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2.
J Surg Oncol ; 124(4): 476-482, 2021 Sep.
Article in English | MEDLINE | ID: covidwho-1263111

ABSTRACT

BACKGROUND: Considering the pandemic's mode of transmission, the impact on quality of life (QOL) is likely to be exaggerated among healthcare workers (HCWs) who treat head and neck diseases (hHCWs). METHODS: A cross-sectional self-reported QOL assessment was undertaken between July and September 2020 using the World Health Organization Quality of Life instrument sent out to hHCWs. Factors that predicted a poorer QOL were identified using regression models and mediation analysis. RESULTS: Responses from 979 individuals across 53 countries were analyzed with 62.4% participation from low- and middle-income countries. The physical domain had the highest mean scores of 15 ± 2.51, while the environmental domain was the lowest (14.17 ± 2.42). Participants from low- and middle-income countries had a significantly worse physical (p < 0.001) and environmental (p < 0.001) domains, while a low coronavirus disease 2019-related mortality significantly impacted the environmental domain (p-0.034). CONCLUSION: QOL-related issues among hHCWs are a vexing problem and need intervention at an individual and systems level in all parts of the world.


Subject(s)
COVID-19/epidemiology , Head and Neck Neoplasms/therapy , Health Personnel/psychology , Internationality , Quality of Life , Surgical Oncology , Adult , Aged , Cross-Sectional Studies , Female , Humans , Male , Middle Aged , Self Report , Young Adult
4.
BMC Infect Dis ; 21(1): 232, 2021 Feb 27.
Article in English | MEDLINE | ID: covidwho-1105699

ABSTRACT

BACKGROUND: Although there are reports of otolaryngological symptoms and manifestations of CoronaVirus Disease 19 (COVID-19), there have been no documented cases of sudden neck swelling with rash in patients with Severe Acute Respiratory Syndrome Coronavirus 2 (SARS-CoV-2) infection described in literature. CASE PRESENTATION: We report a case of a sudden neck swelling and rash likely due to late SARS-CoV-2 in a 64-year-old woman. The patient reported COVID-19 symptoms over the previous three weeks. Computed Tomography (CT) revealed a diffuse soft-tissue swelling and edema of subcutaneous tissue, hypodermis, and muscular and deep fascial planes. All the differential diagnoses were ruled out. Both the anamnestic history of the patient's husband who had died of COVID-19 with and the collateral findings of pneumonia and esophageal wall edema suggested the association with COVID-19. This was confirmed by nasopharyngeal swab polymerase chain reaction. The patient was treated with lopinavir/ritonavir, hydroxychloroquine and piperacillin/tazobactam for 7 days. The neck swelling resolved in less than 24 h, while the erythema was still present up to two days later. The patient was discharged after seven days in good clinical condition and with a negative swab. CONCLUSION: Sudden neck swelling with rash may be a coincidental presentation, but, in the pandemic context, it is most likely a direct or indirect complication of COVID-19.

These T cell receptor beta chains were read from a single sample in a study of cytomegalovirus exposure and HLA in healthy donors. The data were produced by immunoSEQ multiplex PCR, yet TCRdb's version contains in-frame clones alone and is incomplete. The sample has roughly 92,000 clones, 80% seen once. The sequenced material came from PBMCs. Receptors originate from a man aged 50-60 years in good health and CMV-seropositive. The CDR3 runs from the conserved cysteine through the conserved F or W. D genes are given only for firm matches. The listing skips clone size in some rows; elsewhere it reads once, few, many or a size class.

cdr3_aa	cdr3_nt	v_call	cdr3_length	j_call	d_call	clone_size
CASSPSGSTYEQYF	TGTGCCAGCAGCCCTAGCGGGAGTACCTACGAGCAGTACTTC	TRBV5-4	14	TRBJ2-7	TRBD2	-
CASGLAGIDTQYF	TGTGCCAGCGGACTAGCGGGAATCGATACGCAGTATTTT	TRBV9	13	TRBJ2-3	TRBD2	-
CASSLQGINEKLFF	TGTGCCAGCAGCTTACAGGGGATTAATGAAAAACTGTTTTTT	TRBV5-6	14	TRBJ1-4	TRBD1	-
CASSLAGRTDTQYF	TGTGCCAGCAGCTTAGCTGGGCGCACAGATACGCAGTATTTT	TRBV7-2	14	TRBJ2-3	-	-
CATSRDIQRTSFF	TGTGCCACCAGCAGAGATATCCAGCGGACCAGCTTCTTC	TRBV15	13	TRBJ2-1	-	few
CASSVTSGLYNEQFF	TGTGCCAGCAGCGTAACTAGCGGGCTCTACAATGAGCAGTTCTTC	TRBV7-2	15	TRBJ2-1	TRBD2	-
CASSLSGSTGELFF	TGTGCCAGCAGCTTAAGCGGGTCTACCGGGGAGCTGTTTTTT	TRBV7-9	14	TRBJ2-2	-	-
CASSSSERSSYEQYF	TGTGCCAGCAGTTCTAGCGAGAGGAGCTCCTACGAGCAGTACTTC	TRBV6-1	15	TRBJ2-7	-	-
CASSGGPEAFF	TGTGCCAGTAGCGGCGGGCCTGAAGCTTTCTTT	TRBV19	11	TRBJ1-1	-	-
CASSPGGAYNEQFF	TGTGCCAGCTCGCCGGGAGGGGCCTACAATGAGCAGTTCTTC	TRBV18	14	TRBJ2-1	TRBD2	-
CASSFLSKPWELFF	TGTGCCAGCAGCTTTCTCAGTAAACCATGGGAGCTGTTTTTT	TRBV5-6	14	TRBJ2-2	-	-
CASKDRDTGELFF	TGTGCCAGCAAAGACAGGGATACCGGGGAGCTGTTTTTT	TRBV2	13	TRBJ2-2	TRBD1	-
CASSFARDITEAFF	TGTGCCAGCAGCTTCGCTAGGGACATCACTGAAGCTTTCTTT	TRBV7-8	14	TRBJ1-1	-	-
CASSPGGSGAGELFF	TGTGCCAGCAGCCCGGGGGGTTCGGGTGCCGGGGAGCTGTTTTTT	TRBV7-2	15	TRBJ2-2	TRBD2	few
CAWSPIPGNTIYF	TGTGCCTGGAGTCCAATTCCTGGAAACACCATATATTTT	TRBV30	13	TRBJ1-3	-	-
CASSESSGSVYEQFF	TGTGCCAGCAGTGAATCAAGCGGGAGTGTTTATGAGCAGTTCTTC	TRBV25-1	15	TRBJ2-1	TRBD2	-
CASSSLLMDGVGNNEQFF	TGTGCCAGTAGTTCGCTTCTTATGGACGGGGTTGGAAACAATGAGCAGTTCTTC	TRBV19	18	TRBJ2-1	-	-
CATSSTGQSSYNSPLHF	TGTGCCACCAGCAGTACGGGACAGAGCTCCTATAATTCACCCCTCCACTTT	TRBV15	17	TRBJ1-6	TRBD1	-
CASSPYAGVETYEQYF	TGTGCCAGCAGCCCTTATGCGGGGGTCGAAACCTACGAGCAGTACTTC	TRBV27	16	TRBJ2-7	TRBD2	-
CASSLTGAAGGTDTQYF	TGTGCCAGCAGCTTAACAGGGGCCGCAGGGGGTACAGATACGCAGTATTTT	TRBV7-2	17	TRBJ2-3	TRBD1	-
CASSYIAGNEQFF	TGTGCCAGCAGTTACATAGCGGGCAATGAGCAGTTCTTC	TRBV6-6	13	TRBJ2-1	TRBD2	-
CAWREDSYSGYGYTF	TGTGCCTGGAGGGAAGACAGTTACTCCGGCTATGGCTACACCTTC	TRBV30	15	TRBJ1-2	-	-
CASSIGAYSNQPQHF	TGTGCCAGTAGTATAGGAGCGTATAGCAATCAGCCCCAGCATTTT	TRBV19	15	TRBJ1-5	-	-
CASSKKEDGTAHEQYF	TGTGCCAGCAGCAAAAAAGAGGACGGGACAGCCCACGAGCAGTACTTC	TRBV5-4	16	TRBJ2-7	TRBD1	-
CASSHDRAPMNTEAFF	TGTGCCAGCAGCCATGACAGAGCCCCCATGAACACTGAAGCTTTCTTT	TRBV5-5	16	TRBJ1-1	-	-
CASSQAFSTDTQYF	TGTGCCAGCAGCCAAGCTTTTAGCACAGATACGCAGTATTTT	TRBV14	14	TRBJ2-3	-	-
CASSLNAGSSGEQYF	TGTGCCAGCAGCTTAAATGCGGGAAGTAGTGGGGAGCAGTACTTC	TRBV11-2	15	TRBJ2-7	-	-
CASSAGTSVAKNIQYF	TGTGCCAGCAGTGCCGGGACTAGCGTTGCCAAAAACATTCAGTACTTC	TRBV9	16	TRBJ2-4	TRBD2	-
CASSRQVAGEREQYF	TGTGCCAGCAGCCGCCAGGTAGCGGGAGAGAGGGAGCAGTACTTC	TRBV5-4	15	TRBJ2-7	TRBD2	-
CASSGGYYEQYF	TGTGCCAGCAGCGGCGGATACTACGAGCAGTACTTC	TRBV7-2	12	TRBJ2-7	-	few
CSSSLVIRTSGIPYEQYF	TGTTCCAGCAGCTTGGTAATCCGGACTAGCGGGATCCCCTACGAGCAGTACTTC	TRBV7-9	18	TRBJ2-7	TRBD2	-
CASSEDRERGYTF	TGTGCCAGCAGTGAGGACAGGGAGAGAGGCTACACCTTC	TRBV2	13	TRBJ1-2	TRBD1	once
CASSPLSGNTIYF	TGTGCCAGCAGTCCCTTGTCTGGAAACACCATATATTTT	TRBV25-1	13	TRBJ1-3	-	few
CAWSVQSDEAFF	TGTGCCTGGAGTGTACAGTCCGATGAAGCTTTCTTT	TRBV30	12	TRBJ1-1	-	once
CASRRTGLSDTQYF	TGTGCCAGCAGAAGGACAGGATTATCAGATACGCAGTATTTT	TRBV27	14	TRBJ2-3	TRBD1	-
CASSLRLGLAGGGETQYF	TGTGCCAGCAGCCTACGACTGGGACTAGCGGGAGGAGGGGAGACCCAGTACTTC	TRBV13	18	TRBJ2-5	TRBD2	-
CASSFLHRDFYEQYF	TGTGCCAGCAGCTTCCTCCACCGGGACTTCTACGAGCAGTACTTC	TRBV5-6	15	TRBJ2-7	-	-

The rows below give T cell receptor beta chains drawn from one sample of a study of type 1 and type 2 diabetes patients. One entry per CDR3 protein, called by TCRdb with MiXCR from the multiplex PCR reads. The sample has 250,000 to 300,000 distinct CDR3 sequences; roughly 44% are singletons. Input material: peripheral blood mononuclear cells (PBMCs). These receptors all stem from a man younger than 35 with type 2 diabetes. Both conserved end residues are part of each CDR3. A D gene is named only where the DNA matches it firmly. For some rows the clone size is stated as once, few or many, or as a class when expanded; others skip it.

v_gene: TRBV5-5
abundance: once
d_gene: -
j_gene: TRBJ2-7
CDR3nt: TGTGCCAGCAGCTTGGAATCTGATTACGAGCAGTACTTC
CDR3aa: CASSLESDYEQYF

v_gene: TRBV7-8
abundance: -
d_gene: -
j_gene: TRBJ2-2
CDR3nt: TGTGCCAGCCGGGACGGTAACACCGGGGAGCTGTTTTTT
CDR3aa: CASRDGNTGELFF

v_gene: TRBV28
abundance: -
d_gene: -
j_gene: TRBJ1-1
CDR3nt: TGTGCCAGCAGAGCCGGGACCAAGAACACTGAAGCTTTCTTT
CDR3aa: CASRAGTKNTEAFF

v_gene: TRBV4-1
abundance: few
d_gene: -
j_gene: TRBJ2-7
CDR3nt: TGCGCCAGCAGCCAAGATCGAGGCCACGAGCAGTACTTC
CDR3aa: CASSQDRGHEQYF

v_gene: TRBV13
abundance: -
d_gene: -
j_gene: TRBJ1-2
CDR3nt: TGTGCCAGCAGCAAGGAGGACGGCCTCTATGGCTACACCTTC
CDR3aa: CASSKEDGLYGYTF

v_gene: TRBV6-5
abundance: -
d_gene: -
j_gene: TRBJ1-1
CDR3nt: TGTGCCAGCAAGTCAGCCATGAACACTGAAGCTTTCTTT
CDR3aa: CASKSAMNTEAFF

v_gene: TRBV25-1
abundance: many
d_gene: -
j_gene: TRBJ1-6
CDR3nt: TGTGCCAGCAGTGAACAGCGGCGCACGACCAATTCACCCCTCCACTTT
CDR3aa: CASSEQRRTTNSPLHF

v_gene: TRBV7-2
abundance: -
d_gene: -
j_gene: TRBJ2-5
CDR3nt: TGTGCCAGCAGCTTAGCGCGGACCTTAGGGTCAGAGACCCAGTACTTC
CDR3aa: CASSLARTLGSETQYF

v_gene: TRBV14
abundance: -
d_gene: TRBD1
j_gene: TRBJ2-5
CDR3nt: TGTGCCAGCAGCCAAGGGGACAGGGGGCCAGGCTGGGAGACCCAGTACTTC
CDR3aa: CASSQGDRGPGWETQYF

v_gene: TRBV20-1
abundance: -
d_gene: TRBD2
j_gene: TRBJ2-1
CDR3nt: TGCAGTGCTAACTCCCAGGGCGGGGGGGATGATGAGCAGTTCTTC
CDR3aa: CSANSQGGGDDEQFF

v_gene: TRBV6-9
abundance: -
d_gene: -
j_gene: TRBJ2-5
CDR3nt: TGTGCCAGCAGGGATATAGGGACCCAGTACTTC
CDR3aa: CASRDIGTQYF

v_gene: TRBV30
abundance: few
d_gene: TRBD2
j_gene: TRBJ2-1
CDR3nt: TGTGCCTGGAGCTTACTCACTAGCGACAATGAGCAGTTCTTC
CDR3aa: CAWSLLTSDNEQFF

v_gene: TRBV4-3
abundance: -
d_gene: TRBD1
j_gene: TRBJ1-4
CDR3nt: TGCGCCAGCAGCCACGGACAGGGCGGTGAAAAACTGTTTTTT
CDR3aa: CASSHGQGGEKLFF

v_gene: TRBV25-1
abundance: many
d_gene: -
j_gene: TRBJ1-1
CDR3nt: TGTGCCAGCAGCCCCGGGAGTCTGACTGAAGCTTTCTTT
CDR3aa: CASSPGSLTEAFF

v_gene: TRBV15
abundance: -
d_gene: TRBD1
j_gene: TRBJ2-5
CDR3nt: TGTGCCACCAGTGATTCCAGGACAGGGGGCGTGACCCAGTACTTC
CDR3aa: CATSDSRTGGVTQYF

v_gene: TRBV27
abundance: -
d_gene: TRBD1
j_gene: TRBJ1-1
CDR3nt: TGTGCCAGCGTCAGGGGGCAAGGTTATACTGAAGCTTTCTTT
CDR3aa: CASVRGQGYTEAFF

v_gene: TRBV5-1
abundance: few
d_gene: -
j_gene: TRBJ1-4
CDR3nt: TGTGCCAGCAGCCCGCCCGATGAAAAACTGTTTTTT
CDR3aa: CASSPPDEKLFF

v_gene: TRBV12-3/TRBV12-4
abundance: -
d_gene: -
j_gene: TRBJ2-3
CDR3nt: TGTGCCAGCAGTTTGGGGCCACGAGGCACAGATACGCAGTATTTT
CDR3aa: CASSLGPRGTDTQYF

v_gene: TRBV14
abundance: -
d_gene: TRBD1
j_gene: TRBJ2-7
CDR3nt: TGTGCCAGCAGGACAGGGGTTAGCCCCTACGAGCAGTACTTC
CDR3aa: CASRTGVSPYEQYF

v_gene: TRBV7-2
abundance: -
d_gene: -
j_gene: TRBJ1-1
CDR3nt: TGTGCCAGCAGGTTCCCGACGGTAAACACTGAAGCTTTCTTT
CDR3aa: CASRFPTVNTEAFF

Subject(s)
COVID-19/complications , Exanthema/etiology , SARS-CoV-2 , COVID-19/diagnostic imaging , COVID-19/drug therapy , Edema/etiology , Female , Humans , Middle Aged , Neck/pathology , Tomography, X-Ray Computed
6.
JAMA Otolaryngol Head Neck Surg ; 146(8): 723-728, 2020 08 01.
Article in English | MEDLINE | ID: covidwho-603689

ABSTRACT

Importance: Early diagnosis of coronavirus disease 2019 (COVID-19) may help control the diffusion of the disease into the population. Objective: To investigate the presence of sinonasal manifestations at the onset of COVID-19 to achieve an earlier diagnosis. Design, Setting, and Participants: This retrospective telephone survey study investigated patients diagnosed with COVID-19 from March 5 to March 23, 2020, who were hospitalized or discharged from a single referral center. Patients who were unable to answer (intubated, receiving noninvasive ventilation, or deceased) or unreachable by telephone were excluded. Of 359 consecutive patients, 204 fulfilled the inclusion criteria; 76 were unable to answer, 76 were unreachable by telephone, and 3 refused. Exposures: Sinonasal manifestations reported before COVID-19 diagnosis were studied with a validated questionnaire: Italian Sino-Nasal Outcome Test 22 (I-SNOT-22). If reduction of taste and/or smell was documented by item 5 of the I-SNOT-22, further inquiries were made to score them separately on a scale from 0 to 5, with 0 indicating no problem and 5 indicating problem as bad as it can be. Main Outcomes and Measures: The prevalence of sinonasal manifestations preceding COVID-19 diagnosis. Results: Among the 204 patients enrolled (110 [53.9%] male; mean [SD] age, 52.6 [14.4] years), the median I-SNOT-22 total score was 21 (range, 0-73). I-SNOT-22 identified 116 patients (56.9%) with reduction of taste and/or smell, 113 (55.4%) with taste reduction (median score, 5; range, 2-5), and 85 (41.7%) with smell reduction (median score, 5; range, 1-5). Eighty-two patients (40.2%) reported both. Severe reduction of taste was present in 81 patients (39.7%), and severe reduction of smell was present in 72 patients (35.3%). Only 12 patients (14.8%) with severe taste reduction and 12 patients (16.7%) with severe smell reduction reported severe nasal obstruction. Severe reduction of taste and smell was more prevalent in female vs male patients (odds ratios, 3.16 [95% CI, 1.76-5.67] vs 2.58 [95% CI, 1.43-4.65]) and middle-aged vs younger patients (effect sizes, 0.50 [95% CI, 0.21-0.78] vs 0.85 [95% CI, 0.55-1.15]). No significant association was observed between smoking habits and severe reduction of taste (odds ratio, 0.95; 95% CI, 0.53-1.71) and/or smell (odds ratio, 0.65; 95% CI, 0.35-1.21). Conclusions and Relevance: The findings of this telephone survey study suggest that reduction of taste and/or smell may be a frequent and early symptom of COVID-19. Nasal obstruction was not commonly present at the onset of the disease in this study. The general practitioner may play a pivotal role in identifying potential COVID-19 in patients at an early stage if taste and/or smell alterations manifest and in suggesting quarantine before confirmation or exclusion of the diagnosis.